This weekend has been mellow, but not depressing. I’m not really sure what the difference is, from last week to now; perhaps just knowing that I’m not the only one who feels as I do is helping.

Interestingly, to me anyway, I’m finding that in several of the blogs I read routinely, the author’s are also referencing being down, being depressed, feeling useless, writing to “postsecret”, and some other comments that I hadn’t really noticed before. I’m not sure that means they weren’t there, or that I wasn’t clued into the key words, or what. I’m also not sure what, if anything, it means to me, other than even in the cloud of the internet, like attracts like?

Seeking out a new boat is an up and down process as well, I’m finding. Unfortunately, when you’re in the market for a 22-25 foot sailboat, with storage trailer, cruising style, single-handed setup, and not too expensive; well, the unfortunate part is that the nearest suitable results on preliminary searches are many hours driving. That would be just to make the cursory inspection, the initial “is this suitable at all” look. After that, surveys, sea trials, etc, etc.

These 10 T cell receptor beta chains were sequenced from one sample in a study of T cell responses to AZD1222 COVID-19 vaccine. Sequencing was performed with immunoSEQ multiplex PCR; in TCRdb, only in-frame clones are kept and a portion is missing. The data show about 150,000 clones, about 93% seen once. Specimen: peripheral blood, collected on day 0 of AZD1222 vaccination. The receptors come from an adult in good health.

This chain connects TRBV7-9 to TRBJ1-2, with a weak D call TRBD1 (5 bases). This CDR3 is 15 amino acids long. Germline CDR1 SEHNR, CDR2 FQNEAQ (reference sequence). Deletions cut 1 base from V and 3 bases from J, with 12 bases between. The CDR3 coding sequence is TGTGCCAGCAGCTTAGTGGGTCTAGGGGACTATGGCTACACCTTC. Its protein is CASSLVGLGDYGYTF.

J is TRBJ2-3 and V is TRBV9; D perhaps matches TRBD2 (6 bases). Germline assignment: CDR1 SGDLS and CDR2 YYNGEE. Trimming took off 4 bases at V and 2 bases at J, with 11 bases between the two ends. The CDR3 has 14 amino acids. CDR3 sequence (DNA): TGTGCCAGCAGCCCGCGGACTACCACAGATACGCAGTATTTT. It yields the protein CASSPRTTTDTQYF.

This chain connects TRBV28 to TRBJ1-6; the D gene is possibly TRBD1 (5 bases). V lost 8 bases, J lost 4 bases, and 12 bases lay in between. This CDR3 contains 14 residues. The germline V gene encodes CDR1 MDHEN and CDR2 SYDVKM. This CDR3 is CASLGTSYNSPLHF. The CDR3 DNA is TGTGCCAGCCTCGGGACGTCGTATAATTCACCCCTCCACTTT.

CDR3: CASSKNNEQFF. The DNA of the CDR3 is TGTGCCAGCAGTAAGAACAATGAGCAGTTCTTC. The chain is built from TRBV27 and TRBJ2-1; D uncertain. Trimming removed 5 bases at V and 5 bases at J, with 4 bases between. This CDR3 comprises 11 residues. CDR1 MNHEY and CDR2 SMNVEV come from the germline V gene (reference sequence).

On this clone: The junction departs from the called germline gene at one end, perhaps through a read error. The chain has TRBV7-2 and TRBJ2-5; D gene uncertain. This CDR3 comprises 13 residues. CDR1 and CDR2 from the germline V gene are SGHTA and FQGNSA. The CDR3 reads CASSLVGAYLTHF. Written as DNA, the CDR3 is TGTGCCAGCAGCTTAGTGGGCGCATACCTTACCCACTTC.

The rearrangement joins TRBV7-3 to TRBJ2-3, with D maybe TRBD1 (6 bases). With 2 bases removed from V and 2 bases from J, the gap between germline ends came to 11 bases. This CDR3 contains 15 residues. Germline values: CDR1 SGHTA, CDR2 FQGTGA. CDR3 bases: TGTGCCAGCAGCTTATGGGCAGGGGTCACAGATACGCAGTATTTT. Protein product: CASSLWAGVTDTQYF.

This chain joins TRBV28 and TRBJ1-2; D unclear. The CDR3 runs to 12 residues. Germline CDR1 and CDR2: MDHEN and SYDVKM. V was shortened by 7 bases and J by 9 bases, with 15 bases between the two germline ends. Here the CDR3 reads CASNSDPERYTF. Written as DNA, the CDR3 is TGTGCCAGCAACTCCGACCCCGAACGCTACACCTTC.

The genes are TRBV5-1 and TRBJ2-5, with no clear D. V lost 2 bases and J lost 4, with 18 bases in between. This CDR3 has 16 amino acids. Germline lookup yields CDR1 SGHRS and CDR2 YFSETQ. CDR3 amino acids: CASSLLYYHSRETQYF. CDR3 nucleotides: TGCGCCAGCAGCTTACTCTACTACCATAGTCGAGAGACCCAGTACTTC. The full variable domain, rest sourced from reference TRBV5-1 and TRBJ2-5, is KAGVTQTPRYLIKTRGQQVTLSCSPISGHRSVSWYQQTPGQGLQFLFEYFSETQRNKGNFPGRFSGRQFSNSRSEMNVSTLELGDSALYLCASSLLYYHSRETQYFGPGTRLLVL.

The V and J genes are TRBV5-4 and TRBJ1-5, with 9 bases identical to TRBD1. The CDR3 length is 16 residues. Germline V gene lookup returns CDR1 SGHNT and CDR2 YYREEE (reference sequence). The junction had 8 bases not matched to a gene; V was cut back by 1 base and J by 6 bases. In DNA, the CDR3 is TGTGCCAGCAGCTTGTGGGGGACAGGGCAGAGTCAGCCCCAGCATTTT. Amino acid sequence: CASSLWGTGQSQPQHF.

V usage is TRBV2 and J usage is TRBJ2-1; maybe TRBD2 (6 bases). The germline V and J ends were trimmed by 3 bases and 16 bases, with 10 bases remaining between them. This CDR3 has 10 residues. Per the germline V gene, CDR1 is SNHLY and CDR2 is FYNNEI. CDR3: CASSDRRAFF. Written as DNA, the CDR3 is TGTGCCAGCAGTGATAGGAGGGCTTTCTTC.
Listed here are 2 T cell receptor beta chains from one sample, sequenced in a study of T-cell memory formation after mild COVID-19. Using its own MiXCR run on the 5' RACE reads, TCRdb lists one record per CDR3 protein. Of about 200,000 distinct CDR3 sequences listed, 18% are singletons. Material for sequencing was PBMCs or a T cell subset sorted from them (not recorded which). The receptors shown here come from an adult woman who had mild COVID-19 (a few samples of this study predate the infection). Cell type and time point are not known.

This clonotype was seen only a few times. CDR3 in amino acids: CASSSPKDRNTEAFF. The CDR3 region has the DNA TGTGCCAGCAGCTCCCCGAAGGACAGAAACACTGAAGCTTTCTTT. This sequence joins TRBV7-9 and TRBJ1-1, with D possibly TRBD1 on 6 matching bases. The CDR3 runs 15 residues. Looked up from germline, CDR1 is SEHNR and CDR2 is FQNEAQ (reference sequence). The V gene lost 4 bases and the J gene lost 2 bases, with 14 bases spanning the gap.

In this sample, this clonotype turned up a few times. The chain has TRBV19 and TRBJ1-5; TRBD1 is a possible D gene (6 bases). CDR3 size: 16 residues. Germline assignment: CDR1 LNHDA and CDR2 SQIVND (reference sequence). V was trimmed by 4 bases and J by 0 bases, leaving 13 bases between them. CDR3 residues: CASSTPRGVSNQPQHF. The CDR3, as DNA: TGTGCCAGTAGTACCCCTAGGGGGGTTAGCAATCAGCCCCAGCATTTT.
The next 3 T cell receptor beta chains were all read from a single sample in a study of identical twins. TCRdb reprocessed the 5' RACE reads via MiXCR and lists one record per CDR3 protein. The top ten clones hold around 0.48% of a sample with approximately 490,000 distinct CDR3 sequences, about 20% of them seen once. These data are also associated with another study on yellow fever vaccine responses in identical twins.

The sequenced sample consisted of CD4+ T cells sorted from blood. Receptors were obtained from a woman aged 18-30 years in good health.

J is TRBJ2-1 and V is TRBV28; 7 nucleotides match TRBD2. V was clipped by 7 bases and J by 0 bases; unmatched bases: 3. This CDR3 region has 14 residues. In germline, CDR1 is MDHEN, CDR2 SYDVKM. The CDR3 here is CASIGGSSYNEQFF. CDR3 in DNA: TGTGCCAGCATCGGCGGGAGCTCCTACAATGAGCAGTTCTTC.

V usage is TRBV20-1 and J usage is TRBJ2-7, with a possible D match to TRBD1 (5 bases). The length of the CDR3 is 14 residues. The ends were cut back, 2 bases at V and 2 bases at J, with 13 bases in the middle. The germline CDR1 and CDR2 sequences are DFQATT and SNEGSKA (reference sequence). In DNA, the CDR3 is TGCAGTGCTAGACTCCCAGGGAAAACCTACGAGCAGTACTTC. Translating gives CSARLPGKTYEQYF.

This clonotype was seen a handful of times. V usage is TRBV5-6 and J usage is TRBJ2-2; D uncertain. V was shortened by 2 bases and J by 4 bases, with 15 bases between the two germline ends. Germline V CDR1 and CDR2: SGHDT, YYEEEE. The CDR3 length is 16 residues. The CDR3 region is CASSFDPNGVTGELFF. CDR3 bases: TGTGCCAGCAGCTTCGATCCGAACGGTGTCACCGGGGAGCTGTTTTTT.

I really like the looks of the Alberg Kittiwake, or the Bristol 22. The bad part is that none of the available boats come with trailers, and only one of the Bristol’s even has a cradle. That means I’d have to work out some way to keep the Venture’s trailer and have it modified, or find an affordable trailer to add to the new boat; and, since there’s no guarantee of finding a used, suitable trailer, I’d have to plan for the worst-case which would be a custom new, and they run approximately 1500.00+ for similar length Catalinas.

Which, of course, leads to the Catalina 22, third on the list. A very nice boat, but just not as viscerally appealing to me. Practically speaking, probably the best choice, as it’s cheaper (more were made), it’s more readily available, and much, much more likely to come with a trailer.

Heigh Ho, what to do? I dunno, but I figure it’s going to work out somehow.

Fair Winds

Filed under: sailing